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Interviews

Butch Ballard: Legendary Philadelphia Drummer

By Published: January 9, 2007


Butch, This is Duke Ellington



So, in 1950, after I got my chops back, I got this call from Duke Ellington. I was asleep, and my wife said, "Daddy, you have a call from a Mister Duke Ellington. I said, "Who? I took the phone. He said, "Are you Butch Ballard? Butch, this is Duke Ellington. My son, Mercer, told me you play good drums. Well, I'd like you to come join our band in Europe for a few months. I want you to speak to my agent in New York. My heart is beating fast. I said to my wife, "It's Duke Ellington, sweetheart. He wants me to come with his band! We stayed up the whole night. I got my passport together, and went to New York and signed up with his agent. I had a meeting with Duke Ellington. We went over on the Ile de France. I met all the guys, Johnny Hodges, Harry Carney, Cat Anderson. I was scared to death! We had rehearsals on the boat. Sonny Greer had all his drums there.

AAJ: Why were you going if Sonny Greer was the drummer?

BB: Sonny was drinking quite a bit, and Duke wanted me there for insurance. I met Harry Carney, Russell Prokoff, Paul Gonzalves, Jimmy Hamilton.

AAJ: Was Billy Strayhorn on that trip?

BB: Yes.

AAJ: Did they have a vocalist?

BB: Kay Davis and Chubby Kemp, those were the two girls. Kay was gorgeous. She had just graduated from Northwestern University. I fell in love with her the first time I saw her. But she didn't pay me no mind. Chubby Kemp, she was a little fat lady. She said, "You don't even notice me! [laughter]

AAJ: What was the first job you did over there?

BB: We arrived in Le Havre, France. We had rehearsed on the boat every day.

AAJ: So Sonny was the main drummer. How did you get a chance to play?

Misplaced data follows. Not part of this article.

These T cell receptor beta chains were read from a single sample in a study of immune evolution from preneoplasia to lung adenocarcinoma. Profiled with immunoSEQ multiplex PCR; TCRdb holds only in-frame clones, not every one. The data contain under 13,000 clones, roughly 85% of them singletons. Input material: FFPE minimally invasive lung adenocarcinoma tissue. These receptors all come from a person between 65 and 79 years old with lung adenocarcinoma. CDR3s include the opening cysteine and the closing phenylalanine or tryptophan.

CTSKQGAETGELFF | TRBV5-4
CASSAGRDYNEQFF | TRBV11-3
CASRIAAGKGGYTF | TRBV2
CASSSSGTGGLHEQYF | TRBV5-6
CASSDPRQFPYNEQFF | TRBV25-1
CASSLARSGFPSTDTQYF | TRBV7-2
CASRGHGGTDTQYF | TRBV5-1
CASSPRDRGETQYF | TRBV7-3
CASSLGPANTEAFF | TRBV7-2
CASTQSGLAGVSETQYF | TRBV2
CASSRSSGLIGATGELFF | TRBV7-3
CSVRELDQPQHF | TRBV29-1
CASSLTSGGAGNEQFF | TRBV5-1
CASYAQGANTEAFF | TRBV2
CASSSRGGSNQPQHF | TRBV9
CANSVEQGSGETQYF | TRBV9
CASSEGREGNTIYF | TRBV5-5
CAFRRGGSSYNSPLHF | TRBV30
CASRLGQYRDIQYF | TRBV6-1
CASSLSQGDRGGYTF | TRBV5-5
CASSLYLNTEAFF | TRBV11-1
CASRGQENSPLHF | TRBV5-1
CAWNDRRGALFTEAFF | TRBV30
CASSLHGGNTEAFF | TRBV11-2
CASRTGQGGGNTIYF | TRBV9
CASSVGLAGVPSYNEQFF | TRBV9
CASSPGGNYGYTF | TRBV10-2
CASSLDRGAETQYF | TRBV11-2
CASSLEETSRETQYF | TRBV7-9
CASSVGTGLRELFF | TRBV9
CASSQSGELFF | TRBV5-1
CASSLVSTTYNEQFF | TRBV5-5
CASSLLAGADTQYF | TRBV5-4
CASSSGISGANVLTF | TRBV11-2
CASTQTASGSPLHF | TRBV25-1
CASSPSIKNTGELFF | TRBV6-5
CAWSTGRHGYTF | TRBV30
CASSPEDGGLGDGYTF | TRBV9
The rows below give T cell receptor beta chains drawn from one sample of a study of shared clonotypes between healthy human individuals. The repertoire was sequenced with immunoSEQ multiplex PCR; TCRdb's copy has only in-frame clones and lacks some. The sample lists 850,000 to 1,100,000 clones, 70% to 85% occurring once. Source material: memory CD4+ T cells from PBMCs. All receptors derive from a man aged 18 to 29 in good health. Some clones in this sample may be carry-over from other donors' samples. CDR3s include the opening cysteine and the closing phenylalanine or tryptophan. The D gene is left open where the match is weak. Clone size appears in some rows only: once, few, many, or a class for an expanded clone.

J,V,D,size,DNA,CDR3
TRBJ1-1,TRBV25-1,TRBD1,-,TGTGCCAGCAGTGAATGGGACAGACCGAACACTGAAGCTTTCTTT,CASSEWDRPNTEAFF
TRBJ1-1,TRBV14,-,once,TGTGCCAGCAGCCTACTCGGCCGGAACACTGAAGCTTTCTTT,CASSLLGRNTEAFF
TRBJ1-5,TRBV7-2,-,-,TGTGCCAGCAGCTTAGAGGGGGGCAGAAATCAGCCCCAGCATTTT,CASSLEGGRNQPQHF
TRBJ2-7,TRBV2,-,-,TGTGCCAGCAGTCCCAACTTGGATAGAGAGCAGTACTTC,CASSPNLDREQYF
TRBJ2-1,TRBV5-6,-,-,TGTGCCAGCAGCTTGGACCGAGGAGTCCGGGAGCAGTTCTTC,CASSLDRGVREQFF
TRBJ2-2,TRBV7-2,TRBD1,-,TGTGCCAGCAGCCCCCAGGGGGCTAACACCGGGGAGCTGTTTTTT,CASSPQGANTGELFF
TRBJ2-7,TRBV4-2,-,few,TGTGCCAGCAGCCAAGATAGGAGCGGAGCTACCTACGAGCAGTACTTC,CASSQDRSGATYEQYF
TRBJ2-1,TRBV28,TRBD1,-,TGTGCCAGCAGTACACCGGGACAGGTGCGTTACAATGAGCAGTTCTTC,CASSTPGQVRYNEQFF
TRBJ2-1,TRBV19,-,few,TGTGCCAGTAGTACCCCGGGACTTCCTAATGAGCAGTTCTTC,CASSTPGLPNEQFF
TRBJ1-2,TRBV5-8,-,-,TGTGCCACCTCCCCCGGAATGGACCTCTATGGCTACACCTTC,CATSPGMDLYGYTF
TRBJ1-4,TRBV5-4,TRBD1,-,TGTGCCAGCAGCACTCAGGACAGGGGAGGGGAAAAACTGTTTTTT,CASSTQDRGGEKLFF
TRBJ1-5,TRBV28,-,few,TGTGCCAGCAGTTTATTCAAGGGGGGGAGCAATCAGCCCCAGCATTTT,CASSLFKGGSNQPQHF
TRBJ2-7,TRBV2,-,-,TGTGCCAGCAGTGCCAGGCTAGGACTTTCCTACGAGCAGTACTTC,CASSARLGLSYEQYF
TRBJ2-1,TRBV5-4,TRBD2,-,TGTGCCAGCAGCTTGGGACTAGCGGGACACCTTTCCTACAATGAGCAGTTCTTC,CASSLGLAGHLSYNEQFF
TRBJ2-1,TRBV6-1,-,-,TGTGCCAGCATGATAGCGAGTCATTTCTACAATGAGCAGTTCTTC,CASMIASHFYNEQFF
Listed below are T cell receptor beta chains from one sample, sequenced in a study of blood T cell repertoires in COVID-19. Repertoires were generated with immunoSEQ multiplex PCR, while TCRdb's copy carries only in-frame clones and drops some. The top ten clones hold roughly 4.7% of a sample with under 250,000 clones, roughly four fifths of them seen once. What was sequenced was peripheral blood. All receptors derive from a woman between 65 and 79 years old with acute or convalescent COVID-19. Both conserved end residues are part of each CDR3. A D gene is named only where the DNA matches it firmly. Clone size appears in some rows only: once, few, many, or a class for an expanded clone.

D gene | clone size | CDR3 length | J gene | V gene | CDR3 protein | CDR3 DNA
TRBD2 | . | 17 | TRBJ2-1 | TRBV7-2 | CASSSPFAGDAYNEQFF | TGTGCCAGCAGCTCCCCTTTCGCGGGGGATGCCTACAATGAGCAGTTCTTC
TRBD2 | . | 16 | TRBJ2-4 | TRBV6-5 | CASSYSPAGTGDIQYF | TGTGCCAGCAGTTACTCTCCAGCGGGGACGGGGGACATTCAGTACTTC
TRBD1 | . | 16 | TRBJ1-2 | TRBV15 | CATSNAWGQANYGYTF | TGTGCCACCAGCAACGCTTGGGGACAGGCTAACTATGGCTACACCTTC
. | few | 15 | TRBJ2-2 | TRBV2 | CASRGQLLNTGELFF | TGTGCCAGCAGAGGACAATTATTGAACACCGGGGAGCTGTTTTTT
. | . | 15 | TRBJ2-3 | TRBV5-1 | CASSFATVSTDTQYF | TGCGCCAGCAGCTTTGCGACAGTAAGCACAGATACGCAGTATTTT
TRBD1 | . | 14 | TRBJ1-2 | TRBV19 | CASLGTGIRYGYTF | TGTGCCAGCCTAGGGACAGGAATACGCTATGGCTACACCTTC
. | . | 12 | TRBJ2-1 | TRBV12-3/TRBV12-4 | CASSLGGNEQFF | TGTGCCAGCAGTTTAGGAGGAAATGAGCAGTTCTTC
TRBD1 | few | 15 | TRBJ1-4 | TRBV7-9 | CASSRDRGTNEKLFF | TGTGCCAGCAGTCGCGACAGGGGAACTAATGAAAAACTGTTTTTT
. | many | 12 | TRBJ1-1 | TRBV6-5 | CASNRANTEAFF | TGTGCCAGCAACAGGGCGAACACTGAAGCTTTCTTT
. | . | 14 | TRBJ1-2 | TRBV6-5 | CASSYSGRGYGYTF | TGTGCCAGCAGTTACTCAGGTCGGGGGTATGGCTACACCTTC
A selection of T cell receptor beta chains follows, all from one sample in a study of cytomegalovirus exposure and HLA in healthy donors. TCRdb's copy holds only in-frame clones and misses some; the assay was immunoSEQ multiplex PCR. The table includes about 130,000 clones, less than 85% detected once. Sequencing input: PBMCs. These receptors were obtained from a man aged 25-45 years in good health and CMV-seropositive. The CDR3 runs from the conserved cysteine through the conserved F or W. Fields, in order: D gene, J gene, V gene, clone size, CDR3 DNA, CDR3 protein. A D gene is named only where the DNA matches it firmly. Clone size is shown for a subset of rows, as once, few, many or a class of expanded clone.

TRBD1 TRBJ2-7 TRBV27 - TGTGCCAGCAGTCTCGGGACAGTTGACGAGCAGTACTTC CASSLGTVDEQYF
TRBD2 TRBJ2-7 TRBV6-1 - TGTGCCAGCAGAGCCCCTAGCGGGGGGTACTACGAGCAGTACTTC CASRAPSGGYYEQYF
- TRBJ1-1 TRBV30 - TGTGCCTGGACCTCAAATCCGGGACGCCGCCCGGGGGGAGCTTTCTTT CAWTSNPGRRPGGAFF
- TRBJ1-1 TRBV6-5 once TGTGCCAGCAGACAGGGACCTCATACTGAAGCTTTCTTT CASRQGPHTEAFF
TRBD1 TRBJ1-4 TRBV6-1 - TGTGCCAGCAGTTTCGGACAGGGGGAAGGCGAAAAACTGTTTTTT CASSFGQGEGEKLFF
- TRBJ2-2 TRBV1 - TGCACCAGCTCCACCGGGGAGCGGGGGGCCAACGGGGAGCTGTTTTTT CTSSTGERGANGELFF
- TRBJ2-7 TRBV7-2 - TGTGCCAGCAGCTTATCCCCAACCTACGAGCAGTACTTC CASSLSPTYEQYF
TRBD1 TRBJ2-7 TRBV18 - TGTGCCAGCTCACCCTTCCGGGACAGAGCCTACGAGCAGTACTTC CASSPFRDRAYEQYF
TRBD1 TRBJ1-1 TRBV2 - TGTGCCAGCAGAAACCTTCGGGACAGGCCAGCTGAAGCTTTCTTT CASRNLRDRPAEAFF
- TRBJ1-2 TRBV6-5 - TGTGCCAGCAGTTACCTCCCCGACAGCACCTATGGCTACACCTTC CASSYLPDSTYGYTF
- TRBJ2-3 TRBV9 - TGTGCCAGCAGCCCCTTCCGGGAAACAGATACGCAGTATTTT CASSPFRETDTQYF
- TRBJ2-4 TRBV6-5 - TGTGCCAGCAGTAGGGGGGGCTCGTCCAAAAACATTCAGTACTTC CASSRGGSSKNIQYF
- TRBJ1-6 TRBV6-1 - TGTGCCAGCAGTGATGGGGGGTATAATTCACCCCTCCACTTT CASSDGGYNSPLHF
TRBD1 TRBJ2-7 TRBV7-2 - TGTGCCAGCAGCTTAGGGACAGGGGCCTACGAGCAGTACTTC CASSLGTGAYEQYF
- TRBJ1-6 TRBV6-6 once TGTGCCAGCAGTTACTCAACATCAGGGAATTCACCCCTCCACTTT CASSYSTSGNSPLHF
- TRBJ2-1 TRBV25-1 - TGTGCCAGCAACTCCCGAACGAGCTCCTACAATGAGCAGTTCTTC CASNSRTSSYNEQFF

BB: At the first concert in France. Wendell Marshall was my partner, the bassist, one of the finest musicians in the world. He showed me everything I needed to know in the Ellington band. I had a small set of drums, and Sonny had a huge drum set, but Duke liked the way I could swing.

AAJ: Did you do any recordings with Ellington?

BB: Oh yeah! I made a whole lot of records with the band at Capitol Records in California. Juan Tizol, Strayhorn, and Ellington wrote a lot of tunes for the band at the time.

AAJ: Did you eventually take over from Greer?

BB: We came home from Europe and Duke hired Louis Belson. Duke wanted the double bass drums, which I wasn't into. But Duke knew I could play his book. So I got back with the band in California. Cat Anderson, Clark Terry, Willie Cook, and Ray Nance were in the band at that time.

AAJ: Now how did you get to play with Ella Fitzgerald and Sarah Vaughan?

BB: That took place back when I was with Cootie Williams' band at the Savoy Ballroom in the early '40s. At that time, I worked with Ella and Sarah and Dinah Washington and Pearl Bailey. I even worked with Pearl when she performed at the small clubs in downtown Philadelphia. I knew her first husband, Les Miller, a very handsome guy. She was crazy about him and insanely jealous. Cootie Williams had a great band then. We also had Eddie "Cleanhead Vinson, Charlie Holmes, Stan "The Man Taylor, Lee Polk, and Gritty Walton. Those were the saxophonists. Joe Guy, Emmett Berry, and E.V. Perry on trumpet.

AAJ: You played with Lucky Millinder for a while?

BB: He was a band leader back then. He played mostly the Savoy Ballroom, and other places as well. He was wild! He would jump on these boxes, get up and jump on the piano! He was an amazing guy. class="f-right s-img"> Return to Index...